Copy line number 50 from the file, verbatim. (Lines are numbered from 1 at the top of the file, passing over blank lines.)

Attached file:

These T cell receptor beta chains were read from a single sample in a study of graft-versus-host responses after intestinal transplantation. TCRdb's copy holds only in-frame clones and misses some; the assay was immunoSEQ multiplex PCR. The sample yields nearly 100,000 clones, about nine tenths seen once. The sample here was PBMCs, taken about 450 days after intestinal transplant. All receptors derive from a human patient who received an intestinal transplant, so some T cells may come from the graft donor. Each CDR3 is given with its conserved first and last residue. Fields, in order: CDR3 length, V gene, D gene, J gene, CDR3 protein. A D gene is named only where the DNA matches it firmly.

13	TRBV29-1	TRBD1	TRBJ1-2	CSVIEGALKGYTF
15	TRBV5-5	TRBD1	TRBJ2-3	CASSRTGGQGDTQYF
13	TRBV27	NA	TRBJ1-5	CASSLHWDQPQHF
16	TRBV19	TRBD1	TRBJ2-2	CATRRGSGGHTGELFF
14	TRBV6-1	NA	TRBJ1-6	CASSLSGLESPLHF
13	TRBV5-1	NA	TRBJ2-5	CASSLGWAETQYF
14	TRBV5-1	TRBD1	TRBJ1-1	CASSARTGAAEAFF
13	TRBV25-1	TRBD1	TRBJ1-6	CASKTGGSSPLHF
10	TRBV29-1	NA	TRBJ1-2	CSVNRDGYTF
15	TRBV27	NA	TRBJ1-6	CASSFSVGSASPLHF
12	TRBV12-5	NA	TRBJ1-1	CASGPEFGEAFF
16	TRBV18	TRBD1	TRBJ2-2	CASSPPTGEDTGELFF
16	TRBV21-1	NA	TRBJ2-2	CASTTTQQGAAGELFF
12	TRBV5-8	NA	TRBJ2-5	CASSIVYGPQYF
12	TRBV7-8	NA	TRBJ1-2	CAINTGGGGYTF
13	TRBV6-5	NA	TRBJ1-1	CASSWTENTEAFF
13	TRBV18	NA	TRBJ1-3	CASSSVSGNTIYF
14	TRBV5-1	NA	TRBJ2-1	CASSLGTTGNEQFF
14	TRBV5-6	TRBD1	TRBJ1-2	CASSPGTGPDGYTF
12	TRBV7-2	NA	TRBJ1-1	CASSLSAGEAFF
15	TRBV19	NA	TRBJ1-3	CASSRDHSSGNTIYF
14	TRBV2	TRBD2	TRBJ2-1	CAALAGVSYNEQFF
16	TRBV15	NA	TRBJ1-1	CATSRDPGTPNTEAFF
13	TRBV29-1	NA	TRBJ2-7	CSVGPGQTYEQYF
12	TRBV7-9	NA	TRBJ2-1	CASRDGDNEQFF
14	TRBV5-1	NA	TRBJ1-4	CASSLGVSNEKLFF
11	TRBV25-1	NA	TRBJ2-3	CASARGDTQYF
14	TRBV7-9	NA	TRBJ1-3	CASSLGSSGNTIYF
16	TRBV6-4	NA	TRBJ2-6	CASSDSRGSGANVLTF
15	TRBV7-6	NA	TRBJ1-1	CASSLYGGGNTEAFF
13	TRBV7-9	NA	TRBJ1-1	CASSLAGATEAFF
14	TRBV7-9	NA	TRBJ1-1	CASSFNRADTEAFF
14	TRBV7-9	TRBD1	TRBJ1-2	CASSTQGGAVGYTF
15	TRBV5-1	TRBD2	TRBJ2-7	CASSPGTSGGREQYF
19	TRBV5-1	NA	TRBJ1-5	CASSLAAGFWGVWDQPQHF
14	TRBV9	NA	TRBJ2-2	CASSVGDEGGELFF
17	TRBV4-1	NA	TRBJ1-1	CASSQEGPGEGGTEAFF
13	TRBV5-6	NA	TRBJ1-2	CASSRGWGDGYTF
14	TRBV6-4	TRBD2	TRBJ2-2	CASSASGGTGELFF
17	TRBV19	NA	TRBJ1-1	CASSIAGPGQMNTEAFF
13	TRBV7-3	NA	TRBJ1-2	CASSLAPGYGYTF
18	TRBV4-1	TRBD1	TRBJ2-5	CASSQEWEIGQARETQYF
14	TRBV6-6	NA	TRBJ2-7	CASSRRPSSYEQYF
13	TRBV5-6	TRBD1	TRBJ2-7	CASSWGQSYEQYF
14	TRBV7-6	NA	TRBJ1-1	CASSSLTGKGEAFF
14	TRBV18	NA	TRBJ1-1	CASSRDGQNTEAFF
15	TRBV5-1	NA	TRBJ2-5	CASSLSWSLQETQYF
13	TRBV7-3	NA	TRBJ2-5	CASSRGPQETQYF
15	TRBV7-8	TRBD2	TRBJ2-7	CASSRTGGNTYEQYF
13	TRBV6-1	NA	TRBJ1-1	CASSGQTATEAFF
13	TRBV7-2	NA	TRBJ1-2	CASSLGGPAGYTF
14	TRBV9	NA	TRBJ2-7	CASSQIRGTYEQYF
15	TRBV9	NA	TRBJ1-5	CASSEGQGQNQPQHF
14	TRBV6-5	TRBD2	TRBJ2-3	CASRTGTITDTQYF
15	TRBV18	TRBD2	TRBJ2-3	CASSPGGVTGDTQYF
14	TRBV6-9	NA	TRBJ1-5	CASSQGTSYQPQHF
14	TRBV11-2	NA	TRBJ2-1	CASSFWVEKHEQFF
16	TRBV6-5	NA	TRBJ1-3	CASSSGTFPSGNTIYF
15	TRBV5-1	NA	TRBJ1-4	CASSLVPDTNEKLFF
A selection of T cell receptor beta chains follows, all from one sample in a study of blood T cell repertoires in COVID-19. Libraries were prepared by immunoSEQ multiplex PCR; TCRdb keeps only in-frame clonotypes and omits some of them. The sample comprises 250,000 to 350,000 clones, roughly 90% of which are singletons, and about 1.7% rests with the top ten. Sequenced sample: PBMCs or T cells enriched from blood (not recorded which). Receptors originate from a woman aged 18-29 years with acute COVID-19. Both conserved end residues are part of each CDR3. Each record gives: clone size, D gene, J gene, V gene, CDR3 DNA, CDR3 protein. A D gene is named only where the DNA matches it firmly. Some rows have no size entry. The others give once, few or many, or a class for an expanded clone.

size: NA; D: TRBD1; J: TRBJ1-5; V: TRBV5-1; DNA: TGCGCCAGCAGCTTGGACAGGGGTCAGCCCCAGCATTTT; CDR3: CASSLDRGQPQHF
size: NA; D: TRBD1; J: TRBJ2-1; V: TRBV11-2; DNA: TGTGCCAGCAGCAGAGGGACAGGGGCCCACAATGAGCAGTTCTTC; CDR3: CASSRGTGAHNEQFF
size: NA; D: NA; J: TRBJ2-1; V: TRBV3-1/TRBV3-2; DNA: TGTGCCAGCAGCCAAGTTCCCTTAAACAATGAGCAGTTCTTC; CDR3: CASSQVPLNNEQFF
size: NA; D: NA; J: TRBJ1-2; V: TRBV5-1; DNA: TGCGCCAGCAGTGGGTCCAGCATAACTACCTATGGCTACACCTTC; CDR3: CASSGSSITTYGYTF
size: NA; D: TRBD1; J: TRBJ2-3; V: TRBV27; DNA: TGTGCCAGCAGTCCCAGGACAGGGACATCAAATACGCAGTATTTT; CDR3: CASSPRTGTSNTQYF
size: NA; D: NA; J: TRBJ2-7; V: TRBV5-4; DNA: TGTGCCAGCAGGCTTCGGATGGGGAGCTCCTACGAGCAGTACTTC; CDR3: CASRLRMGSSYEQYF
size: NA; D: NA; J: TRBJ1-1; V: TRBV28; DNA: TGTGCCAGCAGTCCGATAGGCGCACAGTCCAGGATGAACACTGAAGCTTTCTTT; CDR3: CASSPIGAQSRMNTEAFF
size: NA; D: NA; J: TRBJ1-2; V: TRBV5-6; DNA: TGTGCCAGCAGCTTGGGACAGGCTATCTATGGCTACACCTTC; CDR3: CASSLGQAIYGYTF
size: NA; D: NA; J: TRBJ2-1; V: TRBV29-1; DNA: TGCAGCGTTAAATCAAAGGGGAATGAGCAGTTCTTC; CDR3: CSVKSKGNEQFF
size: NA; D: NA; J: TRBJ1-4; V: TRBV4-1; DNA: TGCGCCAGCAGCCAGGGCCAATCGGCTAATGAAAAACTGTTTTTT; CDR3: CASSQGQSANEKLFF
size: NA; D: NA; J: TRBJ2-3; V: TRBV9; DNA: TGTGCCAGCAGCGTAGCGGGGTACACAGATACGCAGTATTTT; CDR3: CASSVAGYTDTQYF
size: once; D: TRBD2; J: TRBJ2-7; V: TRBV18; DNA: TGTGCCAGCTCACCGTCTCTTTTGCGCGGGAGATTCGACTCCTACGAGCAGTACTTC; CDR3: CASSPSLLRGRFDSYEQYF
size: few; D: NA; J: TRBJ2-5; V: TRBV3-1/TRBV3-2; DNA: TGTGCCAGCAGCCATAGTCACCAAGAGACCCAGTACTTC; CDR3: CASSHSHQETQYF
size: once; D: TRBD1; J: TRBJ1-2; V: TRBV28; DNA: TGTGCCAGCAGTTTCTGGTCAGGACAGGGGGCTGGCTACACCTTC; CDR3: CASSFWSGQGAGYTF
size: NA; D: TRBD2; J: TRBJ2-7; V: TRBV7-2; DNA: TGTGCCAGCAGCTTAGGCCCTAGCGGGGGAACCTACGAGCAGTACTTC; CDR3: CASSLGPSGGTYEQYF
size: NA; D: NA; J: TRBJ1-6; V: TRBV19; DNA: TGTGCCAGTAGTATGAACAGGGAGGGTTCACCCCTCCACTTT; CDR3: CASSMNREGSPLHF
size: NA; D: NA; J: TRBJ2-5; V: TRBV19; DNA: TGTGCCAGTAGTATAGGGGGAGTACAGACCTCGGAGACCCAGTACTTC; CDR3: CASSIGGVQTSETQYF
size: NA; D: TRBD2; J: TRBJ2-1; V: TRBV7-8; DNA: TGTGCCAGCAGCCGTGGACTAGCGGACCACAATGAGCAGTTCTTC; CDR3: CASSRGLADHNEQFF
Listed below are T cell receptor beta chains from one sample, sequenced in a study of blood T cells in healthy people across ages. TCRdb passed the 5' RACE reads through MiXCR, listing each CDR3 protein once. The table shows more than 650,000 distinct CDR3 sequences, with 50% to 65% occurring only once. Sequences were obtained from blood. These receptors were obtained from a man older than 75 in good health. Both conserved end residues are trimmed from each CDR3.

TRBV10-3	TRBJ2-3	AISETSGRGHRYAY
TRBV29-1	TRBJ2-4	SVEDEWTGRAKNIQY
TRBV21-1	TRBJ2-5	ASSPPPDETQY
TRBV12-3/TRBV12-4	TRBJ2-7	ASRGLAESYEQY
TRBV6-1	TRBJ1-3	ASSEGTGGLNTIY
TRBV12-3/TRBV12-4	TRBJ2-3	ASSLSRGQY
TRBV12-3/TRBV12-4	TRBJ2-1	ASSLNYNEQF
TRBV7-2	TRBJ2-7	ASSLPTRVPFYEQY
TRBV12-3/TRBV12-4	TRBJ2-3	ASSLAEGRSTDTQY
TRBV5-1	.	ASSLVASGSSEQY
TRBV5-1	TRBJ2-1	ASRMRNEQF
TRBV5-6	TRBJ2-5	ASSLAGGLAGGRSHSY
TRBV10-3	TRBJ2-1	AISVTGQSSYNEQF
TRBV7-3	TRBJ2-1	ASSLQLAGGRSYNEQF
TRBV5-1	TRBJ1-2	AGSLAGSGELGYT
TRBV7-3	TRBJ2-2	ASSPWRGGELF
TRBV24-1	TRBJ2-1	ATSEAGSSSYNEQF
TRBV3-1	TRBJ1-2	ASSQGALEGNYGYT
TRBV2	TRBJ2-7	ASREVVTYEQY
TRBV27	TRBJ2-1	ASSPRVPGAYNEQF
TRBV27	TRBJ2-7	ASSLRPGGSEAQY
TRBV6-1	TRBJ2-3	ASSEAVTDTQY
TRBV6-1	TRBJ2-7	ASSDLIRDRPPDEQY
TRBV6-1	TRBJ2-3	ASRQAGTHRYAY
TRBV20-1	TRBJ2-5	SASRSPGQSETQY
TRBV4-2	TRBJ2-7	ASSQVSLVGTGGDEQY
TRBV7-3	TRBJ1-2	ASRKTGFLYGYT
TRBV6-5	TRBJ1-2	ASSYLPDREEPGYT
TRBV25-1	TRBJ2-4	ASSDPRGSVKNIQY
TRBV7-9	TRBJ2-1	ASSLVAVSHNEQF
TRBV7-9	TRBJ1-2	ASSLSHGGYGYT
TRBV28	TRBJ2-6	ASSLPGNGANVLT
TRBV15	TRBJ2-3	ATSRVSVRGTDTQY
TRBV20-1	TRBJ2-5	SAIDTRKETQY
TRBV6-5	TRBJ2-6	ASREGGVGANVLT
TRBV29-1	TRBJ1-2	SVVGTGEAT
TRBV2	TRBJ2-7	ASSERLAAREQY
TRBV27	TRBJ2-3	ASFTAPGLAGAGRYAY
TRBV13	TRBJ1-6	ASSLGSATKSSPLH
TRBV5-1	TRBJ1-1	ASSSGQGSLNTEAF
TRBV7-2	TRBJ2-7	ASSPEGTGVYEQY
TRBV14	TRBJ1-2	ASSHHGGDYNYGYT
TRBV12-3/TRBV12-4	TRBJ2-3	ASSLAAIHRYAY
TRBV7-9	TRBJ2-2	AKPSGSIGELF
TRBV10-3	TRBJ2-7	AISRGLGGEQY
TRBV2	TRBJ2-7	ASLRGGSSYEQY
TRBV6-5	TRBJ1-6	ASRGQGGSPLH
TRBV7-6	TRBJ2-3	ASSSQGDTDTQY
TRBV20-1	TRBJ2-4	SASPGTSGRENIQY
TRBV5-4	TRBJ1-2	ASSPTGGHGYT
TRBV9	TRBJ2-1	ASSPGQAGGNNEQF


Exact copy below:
15	TRBV7-8	TRBD2	TRBJ2-7	CASSRTGGNTYEQYF